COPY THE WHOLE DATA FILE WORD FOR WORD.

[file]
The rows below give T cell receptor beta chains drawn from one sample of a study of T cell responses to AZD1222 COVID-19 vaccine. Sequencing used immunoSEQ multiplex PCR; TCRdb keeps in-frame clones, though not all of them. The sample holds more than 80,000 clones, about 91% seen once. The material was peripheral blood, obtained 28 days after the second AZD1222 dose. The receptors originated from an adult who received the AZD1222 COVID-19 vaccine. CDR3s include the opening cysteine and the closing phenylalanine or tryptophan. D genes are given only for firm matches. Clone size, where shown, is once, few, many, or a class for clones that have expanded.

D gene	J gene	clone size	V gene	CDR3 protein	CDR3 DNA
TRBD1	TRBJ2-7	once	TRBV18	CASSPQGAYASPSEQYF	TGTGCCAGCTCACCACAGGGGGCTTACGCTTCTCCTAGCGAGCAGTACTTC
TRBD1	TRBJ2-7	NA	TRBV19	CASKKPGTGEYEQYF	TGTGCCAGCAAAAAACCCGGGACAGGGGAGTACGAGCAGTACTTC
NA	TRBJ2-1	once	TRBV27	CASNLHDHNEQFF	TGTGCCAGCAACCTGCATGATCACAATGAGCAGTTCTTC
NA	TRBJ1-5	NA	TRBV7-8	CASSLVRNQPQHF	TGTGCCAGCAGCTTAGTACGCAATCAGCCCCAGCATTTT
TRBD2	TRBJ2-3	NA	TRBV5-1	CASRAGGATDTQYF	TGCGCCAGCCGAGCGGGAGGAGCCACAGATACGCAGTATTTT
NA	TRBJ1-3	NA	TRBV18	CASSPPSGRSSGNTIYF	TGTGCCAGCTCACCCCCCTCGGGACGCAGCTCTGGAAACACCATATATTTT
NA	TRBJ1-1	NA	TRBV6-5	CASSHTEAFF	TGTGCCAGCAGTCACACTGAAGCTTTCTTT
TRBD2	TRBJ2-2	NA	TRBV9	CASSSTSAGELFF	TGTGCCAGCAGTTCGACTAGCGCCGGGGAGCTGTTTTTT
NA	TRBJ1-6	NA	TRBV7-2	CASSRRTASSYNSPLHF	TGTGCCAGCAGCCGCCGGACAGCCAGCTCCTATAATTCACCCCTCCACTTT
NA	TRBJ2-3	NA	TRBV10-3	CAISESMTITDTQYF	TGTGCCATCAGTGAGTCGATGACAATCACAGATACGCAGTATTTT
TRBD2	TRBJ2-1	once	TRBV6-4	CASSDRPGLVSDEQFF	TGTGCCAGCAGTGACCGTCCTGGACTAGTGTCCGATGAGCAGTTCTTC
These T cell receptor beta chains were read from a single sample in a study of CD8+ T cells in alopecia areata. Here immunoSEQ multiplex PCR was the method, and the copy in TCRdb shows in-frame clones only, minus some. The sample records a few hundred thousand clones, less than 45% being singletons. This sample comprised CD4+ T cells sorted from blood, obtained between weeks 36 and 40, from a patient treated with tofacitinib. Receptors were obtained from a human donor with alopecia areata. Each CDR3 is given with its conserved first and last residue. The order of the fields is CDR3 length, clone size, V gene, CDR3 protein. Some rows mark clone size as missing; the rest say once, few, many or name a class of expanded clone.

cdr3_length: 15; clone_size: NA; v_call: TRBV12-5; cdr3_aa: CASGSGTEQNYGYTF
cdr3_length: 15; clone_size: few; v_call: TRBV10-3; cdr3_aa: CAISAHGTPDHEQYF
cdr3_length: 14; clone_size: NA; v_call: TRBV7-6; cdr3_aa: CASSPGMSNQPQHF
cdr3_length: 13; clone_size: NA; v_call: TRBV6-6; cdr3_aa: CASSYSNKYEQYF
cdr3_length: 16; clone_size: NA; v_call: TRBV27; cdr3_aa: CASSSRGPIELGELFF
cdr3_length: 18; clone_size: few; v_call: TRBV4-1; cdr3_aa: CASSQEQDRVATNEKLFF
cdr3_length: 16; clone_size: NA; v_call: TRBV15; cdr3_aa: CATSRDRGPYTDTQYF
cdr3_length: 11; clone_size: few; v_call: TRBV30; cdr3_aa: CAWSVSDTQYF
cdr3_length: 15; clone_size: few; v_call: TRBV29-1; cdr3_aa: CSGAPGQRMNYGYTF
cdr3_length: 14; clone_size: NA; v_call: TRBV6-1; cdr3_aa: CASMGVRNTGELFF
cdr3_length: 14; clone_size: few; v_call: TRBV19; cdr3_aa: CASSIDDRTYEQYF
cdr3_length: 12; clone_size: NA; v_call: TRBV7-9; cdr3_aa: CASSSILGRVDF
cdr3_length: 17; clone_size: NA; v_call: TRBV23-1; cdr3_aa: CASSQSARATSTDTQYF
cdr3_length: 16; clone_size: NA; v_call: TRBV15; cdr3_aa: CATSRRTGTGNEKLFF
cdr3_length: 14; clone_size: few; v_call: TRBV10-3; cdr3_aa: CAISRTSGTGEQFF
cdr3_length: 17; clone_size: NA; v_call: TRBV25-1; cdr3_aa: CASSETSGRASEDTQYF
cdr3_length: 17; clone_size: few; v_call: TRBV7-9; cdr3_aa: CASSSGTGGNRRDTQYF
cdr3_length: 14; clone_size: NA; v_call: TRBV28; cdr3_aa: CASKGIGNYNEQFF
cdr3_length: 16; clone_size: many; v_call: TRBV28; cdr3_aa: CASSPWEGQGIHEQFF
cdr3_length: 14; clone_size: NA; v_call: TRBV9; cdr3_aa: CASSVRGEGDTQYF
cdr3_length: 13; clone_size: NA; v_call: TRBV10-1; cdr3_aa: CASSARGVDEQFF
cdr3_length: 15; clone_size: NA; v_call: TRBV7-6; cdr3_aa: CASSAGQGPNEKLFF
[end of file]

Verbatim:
The rows below give T cell receptor beta chains drawn from one sample of a study of T cell responses to AZD1222 COVID-19 vaccine. Sequencing used immunoSEQ multiplex PCR; TCRdb keeps in-frame clones, though not all of them. The sample holds more than 80,000 clones, about 91% seen once. The material was peripheral blood, obtained 28 days after the second AZD1222 dose. The receptors originated from an adult who received the AZD1222 COVID-19 vaccine. CDR3s include the opening cysteine and the closing phenylalanine or tryptophan. D genes are given only for firm matches. Clone size, where shown, is once, few, many, or a class for clones that have expanded.

D gene	J gene	clone size	V gene	CDR3 protein	CDR3 DNA
TRBD1	TRBJ2-7	once	TRBV18	CASSPQGAYASPSEQYF	TGTGCCAGCTCACCACAGGGGGCTTACGCTTCTCCTAGCGAGCAGTACTTC
TRBD1	TRBJ2-7	NA	TRBV19	CASKKPGTGEYEQYF	TGTGCCAGCAAAAAACCCGGGACAGGGGAGTACGAGCAGTACTTC
NA	TRBJ2-1	once	TRBV27	CASNLHDHNEQFF	TGTGCCAGCAACCTGCATGATCACAATGAGCAGTTCTTC
NA	TRBJ1-5	NA	TRBV7-8	CASSLVRNQPQHF	TGTGCCAGCAGCTTAGTACGCAATCAGCCCCAGCATTTT
TRBD2	TRBJ2-3	NA	TRBV5-1	CASRAGGATDTQYF	TGCGCCAGCCGAGCGGGAGGAGCCACAGATACGCAGTATTTT
NA	TRBJ1-3	NA	TRBV18	CASSPPSGRSSGNTIYF	TGTGCCAGCTCACCCCCCTCGGGACGCAGCTCTGGAAACACCATATATTTT
NA	TRBJ1-1	NA	TRBV6-5	CASSHTEAFF	TGTGCCAGCAGTCACACTGAAGCTTTCTTT
TRBD2	TRBJ2-2	NA	TRBV9	CASSSTSAGELFF	TGTGCCAGCAGTTCGACTAGCGCCGGGGAGCTGTTTTTT
NA	TRBJ1-6	NA	TRBV7-2	CASSRRTASSYNSPLHF	TGTGCCAGCAGCCGCCGGACAGCCAGCTCCTATAATTCACCCCTCCACTTT
NA	TRBJ2-3	NA	TRBV10-3	CAISESMTITDTQYF	TGTGCCATCAGTGAGTCGATGACAATCACAGATACGCAGTATTTT
TRBD2	TRBJ2-1	once	TRBV6-4	CASSDRPGLVSDEQFF	TGTGCCAGCAGTGACCGTCCTGGACTAGTGTCCGATGAGCAGTTCTTC
These T cell receptor beta chains were read from a single sample in a study of CD8+ T cells in alopecia areata. Here immunoSEQ multiplex PCR was the method, and the copy in TCRdb shows in-frame clones only, minus some. The sample records a few hundred thousand clones, less than 45% being singletons. This sample comprised CD4+ T cells sorted from blood, obtained between weeks 36 and 40, from a patient treated with tofacitinib. Receptors were obtained from a human donor with alopecia areata. Each CDR3 is given with its conserved first and last residue. The order of the fields is CDR3 length, clone size, V gene, CDR3 protein. Some rows mark clone size as missing; the rest say once, few, many or name a class of expanded clone.

cdr3_length: 15; clone_size: NA; v_call: TRBV12-5; cdr3_aa: CASGSGTEQNYGYTF
cdr3_length: 15; clone_size: few; v_call: TRBV10-3; cdr3_aa: CAISAHGTPDHEQYF
cdr3_length: 14; clone_size: NA; v_call: TRBV7-6; cdr3_aa: CASSPGMSNQPQHF
cdr3_length: 13; clone_size: NA; v_call: TRBV6-6; cdr3_aa: CASSYSNKYEQYF
cdr3_length: 16; clone_size: NA; v_call: TRBV27; cdr3_aa: CASSSRGPIELGELFF
cdr3_length: 18; clone_size: few; v_call: TRBV4-1; cdr3_aa: CASSQEQDRVATNEKLFF
cdr3_length: 16; clone_size: NA; v_call: TRBV15; cdr3_aa: CATSRDRGPYTDTQYF
cdr3_length: 11; clone_size: few; v_call: TRBV30; cdr3_aa: CAWSVSDTQYF
cdr3_length: 15; clone_size: few; v_call: TRBV29-1; cdr3_aa: CSGAPGQRMNYGYTF
cdr3_length: 14; clone_size: NA; v_call: TRBV6-1; cdr3_aa: CASMGVRNTGELFF
cdr3_length: 14; clone_size: few; v_call: TRBV19; cdr3_aa: CASSIDDRTYEQYF
cdr3_length: 12; clone_size: NA; v_call: TRBV7-9; cdr3_aa: CASSSILGRVDF
cdr3_length: 17; clone_size: NA; v_call: TRBV23-1; cdr3_aa: CASSQSARATSTDTQYF
cdr3_length: 16; clone_size: NA; v_call: TRBV15; cdr3_aa: CATSRRTGTGNEKLFF
cdr3_length: 14; clone_size: few; v_call: TRBV10-3; cdr3_aa: CAISRTSGTGEQFF
cdr3_length: 17; clone_size: NA; v_call: TRBV25-1; cdr3_aa: CASSETSGRASEDTQYF
cdr3_length: 17; clone_size: few; v_call: TRBV7-9; cdr3_aa: CASSSGTGGNRRDTQYF
cdr3_length: 14; clone_size: NA; v_call: TRBV28; cdr3_aa: CASKGIGNYNEQFF
cdr3_length: 16; clone_size: many; v_call: TRBV28; cdr3_aa: CASSPWEGQGIHEQFF
cdr3_length: 14; clone_size: NA; v_call: TRBV9; cdr3_aa: CASSVRGEGDTQYF
cdr3_length: 13; clone_size: NA; v_call: TRBV10-1; cdr3_aa: CASSARGVDEQFF
cdr3_length: 15; clone_size: NA; v_call: TRBV7-6; cdr3_aa: CASSAGQGPNEKLFF